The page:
Development in the competence center
Audi is helping to push forward developments with meticulous attention to detail. Together with Volkswagen Group Research, the brand with the four rings is also getting involved in long-term projects that are investigating innovative cell chemistry. At the special high-voltage competence center near Ingolstadt, the focus is on the development of complete systems: packaging, cooling, validation and, in partnership with body development, integration into the automobile. It is above all working on the battery system’s rigidity and its behavior in a crash situation – Audi is testing loads at up to 150 times the force of gravity.
Design is opening up interesting fresh scope specifically for future electric cars. Audi gave a foretaste of this at the 2015 Frankfurt Motor Show. In the Audi e‑tron quattro concept, the 95 kWh battery takes the form of a large, flat block beneath the passenger compartment, ideally positioned in terms of center of gravity between the axles. There is no longer a center tunnel in the body. This model points the way forward – as a precursor of the all-electric-drive sport SUV from Audi.”
Audi hopes that lithium-ion batteries will last for at least 150,000 km (nearly 100,000 miles) and 8 years, before any significant capacity drop will be detected.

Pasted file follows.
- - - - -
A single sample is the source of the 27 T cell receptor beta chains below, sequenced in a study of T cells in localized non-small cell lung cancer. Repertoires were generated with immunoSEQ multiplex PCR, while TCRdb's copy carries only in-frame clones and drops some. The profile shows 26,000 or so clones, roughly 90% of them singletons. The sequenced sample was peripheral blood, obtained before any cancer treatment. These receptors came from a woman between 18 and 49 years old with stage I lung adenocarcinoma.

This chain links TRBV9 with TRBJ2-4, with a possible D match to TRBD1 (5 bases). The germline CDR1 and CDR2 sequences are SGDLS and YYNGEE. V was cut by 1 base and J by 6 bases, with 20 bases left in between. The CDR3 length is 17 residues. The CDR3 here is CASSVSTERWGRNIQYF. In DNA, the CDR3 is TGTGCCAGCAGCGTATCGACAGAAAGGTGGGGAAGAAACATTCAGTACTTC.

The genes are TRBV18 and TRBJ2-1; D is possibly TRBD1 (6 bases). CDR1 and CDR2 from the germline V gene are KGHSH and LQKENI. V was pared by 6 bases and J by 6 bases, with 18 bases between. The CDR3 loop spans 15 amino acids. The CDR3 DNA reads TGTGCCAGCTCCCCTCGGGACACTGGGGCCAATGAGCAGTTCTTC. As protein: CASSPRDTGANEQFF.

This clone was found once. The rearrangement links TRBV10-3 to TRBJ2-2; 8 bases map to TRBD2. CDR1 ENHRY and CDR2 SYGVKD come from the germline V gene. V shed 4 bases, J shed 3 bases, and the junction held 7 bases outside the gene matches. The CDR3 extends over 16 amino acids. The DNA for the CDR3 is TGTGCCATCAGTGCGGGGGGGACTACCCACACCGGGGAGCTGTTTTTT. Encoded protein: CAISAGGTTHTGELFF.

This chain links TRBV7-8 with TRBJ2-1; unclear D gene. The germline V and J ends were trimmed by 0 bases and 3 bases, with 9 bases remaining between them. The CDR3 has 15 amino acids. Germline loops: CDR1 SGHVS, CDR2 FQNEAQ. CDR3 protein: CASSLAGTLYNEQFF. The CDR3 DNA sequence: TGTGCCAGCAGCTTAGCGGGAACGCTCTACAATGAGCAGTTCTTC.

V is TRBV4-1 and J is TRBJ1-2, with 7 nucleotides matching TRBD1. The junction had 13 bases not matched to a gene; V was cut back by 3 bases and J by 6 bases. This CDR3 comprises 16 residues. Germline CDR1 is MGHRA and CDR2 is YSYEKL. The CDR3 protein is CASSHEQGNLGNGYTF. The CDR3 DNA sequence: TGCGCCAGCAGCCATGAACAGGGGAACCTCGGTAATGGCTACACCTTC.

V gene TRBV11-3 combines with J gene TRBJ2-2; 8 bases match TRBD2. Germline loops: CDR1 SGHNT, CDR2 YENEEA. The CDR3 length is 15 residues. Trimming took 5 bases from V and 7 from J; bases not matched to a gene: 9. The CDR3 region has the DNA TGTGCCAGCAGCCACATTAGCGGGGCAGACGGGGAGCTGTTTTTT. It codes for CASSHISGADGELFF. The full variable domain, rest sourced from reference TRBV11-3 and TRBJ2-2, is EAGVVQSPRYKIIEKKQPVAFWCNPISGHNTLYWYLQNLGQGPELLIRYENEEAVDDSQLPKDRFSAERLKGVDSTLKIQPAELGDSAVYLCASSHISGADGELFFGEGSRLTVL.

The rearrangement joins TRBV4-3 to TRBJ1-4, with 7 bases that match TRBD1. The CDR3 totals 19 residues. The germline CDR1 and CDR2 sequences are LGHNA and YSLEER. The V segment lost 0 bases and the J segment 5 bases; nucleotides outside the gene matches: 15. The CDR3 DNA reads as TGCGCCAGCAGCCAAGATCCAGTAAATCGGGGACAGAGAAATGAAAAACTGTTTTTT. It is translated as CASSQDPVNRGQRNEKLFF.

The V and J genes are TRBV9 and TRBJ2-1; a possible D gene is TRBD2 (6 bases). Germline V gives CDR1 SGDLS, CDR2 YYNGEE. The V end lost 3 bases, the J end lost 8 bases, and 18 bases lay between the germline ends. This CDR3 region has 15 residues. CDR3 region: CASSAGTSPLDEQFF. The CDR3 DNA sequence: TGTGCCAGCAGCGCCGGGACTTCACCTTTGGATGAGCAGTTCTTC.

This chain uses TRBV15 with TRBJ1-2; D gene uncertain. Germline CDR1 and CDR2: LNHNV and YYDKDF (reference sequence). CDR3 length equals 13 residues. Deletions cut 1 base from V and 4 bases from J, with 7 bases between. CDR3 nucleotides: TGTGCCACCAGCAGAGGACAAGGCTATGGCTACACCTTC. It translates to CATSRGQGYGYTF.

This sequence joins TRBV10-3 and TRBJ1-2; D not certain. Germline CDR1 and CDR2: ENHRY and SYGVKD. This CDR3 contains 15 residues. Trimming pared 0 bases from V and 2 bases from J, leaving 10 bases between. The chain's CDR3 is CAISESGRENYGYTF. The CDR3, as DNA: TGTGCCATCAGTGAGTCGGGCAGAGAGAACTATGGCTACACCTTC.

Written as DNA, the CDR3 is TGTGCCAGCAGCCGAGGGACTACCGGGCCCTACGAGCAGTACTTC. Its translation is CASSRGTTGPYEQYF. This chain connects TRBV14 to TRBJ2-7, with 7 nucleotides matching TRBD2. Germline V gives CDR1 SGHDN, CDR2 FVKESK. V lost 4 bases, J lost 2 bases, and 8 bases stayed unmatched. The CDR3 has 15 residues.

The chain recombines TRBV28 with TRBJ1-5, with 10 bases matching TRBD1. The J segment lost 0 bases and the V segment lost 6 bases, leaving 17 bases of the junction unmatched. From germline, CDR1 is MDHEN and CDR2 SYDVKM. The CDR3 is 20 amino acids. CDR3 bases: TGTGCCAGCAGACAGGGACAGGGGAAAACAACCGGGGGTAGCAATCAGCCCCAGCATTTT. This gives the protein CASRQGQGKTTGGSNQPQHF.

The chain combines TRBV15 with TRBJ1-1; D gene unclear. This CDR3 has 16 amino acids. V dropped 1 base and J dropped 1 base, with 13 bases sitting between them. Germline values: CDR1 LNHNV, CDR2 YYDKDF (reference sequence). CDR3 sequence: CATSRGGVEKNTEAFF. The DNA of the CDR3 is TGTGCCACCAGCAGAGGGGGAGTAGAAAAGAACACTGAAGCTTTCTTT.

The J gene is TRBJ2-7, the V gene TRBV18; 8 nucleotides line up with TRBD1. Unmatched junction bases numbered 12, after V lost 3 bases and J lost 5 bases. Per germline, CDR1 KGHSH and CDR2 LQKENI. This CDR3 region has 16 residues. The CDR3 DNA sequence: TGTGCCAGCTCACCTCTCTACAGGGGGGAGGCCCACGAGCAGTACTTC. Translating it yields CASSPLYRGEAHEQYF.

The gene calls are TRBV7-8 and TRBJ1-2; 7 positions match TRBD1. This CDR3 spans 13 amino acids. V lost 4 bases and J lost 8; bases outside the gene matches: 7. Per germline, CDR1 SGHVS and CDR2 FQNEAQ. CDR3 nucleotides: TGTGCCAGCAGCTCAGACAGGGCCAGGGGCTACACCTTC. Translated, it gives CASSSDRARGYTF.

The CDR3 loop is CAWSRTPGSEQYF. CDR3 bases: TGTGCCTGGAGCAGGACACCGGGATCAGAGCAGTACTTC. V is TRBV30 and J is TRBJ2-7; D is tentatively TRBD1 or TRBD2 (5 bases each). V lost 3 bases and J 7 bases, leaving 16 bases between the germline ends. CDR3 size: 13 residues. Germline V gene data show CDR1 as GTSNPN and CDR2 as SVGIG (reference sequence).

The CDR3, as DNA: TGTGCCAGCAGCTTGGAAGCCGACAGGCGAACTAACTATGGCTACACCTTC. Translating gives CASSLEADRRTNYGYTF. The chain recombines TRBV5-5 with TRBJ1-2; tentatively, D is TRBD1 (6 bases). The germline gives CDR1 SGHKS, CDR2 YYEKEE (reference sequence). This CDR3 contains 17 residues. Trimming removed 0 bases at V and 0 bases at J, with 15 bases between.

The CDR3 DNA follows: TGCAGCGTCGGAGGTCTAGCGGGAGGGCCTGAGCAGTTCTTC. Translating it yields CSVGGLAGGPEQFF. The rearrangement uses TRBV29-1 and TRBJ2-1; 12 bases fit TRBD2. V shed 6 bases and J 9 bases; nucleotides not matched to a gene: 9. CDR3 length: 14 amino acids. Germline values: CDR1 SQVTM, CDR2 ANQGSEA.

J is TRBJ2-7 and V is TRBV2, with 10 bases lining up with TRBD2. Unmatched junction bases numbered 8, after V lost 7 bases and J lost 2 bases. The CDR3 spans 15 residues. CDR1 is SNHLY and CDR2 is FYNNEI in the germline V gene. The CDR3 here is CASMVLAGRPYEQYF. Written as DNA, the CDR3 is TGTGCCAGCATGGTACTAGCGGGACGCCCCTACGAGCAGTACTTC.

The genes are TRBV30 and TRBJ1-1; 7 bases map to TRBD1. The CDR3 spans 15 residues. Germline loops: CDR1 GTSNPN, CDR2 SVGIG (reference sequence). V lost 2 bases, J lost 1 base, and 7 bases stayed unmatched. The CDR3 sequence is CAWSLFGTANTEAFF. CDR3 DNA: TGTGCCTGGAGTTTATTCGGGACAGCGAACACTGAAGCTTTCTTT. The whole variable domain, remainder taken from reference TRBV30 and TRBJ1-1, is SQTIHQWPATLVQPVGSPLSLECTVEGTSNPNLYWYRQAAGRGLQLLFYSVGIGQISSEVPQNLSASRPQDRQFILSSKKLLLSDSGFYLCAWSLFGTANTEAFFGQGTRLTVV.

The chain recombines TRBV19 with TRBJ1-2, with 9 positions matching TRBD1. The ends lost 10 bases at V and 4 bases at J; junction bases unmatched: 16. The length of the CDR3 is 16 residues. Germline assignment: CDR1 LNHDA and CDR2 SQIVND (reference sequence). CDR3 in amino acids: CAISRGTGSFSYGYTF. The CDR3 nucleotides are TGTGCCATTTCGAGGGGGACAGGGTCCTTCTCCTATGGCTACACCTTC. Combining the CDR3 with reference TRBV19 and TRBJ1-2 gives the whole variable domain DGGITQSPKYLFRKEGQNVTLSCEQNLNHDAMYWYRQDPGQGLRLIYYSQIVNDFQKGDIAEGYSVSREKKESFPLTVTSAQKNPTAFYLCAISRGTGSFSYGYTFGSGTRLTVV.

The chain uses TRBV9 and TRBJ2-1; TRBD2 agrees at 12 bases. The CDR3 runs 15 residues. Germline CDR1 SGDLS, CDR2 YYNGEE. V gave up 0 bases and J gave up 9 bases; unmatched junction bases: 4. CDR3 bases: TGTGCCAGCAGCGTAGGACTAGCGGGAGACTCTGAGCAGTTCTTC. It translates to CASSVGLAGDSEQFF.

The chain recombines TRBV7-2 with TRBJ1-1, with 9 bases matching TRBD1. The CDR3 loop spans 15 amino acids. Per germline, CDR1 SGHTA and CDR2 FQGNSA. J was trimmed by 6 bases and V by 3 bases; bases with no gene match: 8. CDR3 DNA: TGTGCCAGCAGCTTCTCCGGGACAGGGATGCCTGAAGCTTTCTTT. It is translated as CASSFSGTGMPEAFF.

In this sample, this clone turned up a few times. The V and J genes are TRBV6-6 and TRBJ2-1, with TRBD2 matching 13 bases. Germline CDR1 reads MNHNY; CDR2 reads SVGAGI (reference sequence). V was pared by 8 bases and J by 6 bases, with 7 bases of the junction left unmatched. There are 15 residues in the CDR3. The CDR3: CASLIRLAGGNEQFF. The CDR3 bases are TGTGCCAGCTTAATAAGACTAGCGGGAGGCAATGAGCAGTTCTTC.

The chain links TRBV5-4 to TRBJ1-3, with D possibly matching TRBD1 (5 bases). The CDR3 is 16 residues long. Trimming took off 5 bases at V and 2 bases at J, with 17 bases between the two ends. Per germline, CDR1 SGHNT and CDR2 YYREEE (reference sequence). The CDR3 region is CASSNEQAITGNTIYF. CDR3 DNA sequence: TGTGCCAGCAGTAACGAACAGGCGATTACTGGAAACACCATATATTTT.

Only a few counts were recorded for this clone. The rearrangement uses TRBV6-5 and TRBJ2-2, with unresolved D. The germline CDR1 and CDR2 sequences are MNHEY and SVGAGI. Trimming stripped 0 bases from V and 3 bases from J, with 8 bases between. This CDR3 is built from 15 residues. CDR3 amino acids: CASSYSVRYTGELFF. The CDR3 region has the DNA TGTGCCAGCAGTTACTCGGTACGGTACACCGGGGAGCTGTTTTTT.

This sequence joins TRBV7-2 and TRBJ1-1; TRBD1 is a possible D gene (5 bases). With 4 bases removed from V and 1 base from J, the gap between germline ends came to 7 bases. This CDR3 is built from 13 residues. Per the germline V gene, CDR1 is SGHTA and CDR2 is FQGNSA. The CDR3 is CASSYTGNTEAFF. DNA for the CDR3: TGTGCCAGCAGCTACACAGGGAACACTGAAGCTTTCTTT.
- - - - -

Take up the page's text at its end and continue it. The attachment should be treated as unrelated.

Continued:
Those cars still could work just fine or, if the capacity drop is too high for the owner, could be used as energy storage system.
Developments of ESS is already underway:
“New lease of life for used batteries
Audi designs its batteries for high service lives of more than 150,000 kilometers (93,205.7 miles) and at least eight years in operation. Even then, these batteries still possess a large portion of their nominal capacity – too high for them to be recycled. Under a venture with the motto “From Road to Grid”, the Company is therefore currently working on a concept to convert old batteries into stationary energy stores.
A first test setup located near Ingolstadt recently started supplying the grid. A container for four traction batteries of various sizes works in tandem with a photovoltaic system that is capable of supplying up to 20 kW of power on sunny days. A second container houses the connection and control technology: Its power electronics convert the direct current from the batteries into alternating current at a standard voltage of 400 V. When the batteries have been run down to ten percent of their capacity, they are sent for recycling.
Audi’s innovative storage platforms are suitable as a power source for quick-charging stations with an output of more than 250 kW. Alternatively they can serve as buffers for renewables such as wind and solar power – whether as part of the grid or as home installations. Audi has already drawn up plans for larger systems with a capacity of around 500 kWh.”